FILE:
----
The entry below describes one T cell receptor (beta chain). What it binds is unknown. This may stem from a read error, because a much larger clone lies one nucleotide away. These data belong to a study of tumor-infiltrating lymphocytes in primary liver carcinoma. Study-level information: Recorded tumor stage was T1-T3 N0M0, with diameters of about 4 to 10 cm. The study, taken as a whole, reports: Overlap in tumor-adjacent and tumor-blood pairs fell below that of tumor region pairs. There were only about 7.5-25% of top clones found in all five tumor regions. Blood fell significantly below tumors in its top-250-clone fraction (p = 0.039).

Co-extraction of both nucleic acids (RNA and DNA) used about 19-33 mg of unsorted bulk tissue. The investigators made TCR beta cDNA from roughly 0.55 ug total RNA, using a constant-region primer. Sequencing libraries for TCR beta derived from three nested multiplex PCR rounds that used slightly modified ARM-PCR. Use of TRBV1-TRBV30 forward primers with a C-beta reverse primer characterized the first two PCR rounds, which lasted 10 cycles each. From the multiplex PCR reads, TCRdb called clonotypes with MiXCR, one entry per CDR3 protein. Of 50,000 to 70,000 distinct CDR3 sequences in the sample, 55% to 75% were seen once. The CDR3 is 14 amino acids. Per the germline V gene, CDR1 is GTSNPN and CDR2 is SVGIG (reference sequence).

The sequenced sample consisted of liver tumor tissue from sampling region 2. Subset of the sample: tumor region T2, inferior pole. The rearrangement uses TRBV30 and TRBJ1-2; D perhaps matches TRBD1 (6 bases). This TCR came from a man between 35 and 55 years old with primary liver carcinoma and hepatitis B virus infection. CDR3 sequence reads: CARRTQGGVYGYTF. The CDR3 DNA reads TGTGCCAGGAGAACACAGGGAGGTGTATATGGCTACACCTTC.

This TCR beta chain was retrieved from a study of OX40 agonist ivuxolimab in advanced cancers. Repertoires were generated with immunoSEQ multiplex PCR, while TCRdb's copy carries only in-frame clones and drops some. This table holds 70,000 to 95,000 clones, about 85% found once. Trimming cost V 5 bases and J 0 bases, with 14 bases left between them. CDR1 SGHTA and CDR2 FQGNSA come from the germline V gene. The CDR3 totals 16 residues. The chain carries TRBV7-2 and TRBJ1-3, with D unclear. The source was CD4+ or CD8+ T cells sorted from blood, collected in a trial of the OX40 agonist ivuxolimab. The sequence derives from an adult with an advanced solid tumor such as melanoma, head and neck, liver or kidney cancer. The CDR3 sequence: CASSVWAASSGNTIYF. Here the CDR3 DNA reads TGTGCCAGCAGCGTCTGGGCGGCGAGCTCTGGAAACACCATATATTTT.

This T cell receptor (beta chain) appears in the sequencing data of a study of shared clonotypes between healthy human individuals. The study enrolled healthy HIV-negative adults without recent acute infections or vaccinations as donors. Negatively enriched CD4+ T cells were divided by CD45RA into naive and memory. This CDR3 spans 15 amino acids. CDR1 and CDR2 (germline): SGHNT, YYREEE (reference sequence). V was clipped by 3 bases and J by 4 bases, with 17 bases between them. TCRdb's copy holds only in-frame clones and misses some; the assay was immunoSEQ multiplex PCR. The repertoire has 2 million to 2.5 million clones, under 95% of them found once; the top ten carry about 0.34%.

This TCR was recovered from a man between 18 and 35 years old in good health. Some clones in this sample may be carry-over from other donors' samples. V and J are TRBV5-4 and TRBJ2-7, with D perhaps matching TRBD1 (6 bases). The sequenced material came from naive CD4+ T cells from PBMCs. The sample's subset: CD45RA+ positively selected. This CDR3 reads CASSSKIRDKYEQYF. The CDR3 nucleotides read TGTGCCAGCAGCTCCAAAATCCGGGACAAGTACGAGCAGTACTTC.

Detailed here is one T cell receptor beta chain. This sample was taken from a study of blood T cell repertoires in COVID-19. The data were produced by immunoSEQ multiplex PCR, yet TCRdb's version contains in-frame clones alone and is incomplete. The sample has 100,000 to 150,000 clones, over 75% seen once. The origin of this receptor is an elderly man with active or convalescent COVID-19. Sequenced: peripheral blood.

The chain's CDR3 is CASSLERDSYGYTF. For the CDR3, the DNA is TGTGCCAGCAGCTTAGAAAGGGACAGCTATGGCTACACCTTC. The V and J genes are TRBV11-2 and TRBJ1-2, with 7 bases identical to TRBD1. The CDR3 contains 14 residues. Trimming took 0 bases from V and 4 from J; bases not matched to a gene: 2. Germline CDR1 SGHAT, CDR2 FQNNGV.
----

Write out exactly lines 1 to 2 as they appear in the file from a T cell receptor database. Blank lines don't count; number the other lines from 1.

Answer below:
The entry below describes one T cell receptor (beta chain). What it binds is unknown. This may stem from a read error, because a much larger clone lies one nucleotide away. These data belong to a study of tumor-infiltrating lymphocytes in primary liver carcinoma. Study-level information: Recorded tumor stage was T1-T3 N0M0, with diameters of about 4 to 10 cm. The study, taken as a whole, reports: Overlap in tumor-adjacent and tumor-blood pairs fell below that of tumor region pairs. There were only about 7.5-25% of top clones found in all five tumor regions. Blood fell significantly below tumors in its top-250-clone fraction (p = 0.039).

Co-extraction of both nucleic acids (RNA and DNA) used about 19-33 mg of unsorted bulk tissue. The investigators made TCR beta cDNA from roughly 0.55 ug total RNA, using a constant-region primer. Sequencing libraries for TCR beta derived from three nested multiplex PCR rounds that used slightly modified ARM-PCR. Use of TRBV1-TRBV30 forward primers with a C-beta reverse primer characterized the first two PCR rounds, which lasted 10 cycles each. From the multiplex PCR reads, TCRdb called clonotypes with MiXCR, one entry per CDR3 protein. Of 50,000 to 70,000 distinct CDR3 sequences in the sample, 55% to 75% were seen once. The CDR3 is 14 amino acids. Per the germline V gene, CDR1 is GTSNPN and CDR2 is SVGIG (reference sequence).